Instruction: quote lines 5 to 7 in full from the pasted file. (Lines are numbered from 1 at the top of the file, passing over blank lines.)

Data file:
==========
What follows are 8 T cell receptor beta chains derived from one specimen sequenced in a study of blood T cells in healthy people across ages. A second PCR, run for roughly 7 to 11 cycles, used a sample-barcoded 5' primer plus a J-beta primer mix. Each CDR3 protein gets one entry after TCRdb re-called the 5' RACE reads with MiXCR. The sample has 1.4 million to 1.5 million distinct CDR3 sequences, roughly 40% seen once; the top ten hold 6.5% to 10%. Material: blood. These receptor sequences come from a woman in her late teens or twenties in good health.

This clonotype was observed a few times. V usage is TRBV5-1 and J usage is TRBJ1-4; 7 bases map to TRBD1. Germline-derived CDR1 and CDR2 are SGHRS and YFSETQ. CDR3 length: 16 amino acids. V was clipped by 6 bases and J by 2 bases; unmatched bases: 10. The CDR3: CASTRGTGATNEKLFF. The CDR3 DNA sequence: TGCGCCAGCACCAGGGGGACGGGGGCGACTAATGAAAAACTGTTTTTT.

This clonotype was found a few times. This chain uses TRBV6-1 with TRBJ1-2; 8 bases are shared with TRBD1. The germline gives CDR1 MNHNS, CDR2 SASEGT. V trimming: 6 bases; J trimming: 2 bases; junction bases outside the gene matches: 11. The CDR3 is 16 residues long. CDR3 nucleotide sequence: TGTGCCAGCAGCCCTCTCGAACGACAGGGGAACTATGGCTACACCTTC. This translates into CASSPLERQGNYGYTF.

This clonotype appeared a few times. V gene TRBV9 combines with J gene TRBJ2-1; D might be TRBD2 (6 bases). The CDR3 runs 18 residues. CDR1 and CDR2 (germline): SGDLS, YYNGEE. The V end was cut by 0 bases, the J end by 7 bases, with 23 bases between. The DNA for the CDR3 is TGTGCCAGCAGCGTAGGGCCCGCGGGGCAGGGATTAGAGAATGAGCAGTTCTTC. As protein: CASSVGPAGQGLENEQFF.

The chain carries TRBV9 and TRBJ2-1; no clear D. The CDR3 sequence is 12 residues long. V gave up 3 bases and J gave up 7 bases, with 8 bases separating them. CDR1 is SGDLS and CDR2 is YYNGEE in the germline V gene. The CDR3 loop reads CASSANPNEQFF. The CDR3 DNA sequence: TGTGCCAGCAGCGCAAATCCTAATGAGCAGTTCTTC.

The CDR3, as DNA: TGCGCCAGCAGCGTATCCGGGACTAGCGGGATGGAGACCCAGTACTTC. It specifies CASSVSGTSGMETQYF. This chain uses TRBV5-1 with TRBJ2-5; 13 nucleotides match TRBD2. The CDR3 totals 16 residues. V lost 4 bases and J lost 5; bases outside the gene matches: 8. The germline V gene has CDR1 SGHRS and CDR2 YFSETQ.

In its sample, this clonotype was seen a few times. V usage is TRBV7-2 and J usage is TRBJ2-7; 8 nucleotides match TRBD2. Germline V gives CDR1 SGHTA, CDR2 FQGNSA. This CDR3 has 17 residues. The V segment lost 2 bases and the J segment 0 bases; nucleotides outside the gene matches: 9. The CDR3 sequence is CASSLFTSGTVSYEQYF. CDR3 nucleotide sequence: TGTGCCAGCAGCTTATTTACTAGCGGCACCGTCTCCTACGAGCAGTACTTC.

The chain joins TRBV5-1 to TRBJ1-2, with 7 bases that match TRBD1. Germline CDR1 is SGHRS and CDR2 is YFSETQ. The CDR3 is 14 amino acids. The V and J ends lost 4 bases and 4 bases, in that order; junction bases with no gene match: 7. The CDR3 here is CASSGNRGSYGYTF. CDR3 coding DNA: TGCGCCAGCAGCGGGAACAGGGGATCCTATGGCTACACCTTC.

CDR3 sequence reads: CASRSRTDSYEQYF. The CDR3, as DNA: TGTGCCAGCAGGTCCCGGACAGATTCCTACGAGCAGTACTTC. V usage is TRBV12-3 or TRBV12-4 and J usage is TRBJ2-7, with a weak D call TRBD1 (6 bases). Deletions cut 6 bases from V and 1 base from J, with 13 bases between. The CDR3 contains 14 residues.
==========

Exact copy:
The chain carries TRBV9 and TRBJ2-1; no clear D. The CDR3 sequence is 12 residues long. V gave up 3 bases and J gave up 7 bases, with 8 bases separating them. CDR1 is SGDLS and CDR2 is YYNGEE in the germline V gene. The CDR3 loop reads CASSANPNEQFF. The CDR3 DNA sequence: TGTGCCAGCAGCGCAAATCCTAATGAGCAGTTCTTC.

The CDR3, as DNA: TGCGCCAGCAGCGTATCCGGGACTAGCGGGATGGAGACCCAGTACTTC. It specifies CASSVSGTSGMETQYF. This chain uses TRBV5-1 with TRBJ2-5; 13 nucleotides match TRBD2. The CDR3 totals 16 residues. V lost 4 bases and J lost 5; bases outside the gene matches: 8. The germline V gene has CDR1 SGHRS and CDR2 YFSETQ.

In its sample, this clonotype was seen a few times. V usage is TRBV7-2 and J usage is TRBJ2-7; 8 nucleotides match TRBD2. Germline V gives CDR1 SGHTA, CDR2 FQGNSA. This CDR3 has 17 residues. The V segment lost 2 bases and the J segment 0 bases; nucleotides outside the gene matches: 9. The CDR3 sequence is CASSLFTSGTVSYEQYF. CDR3 nucleotide sequence: TGTGCCAGCAGCTTATTTACTAGCGGCACCGTCTCCTACGAGCAGTACTTC.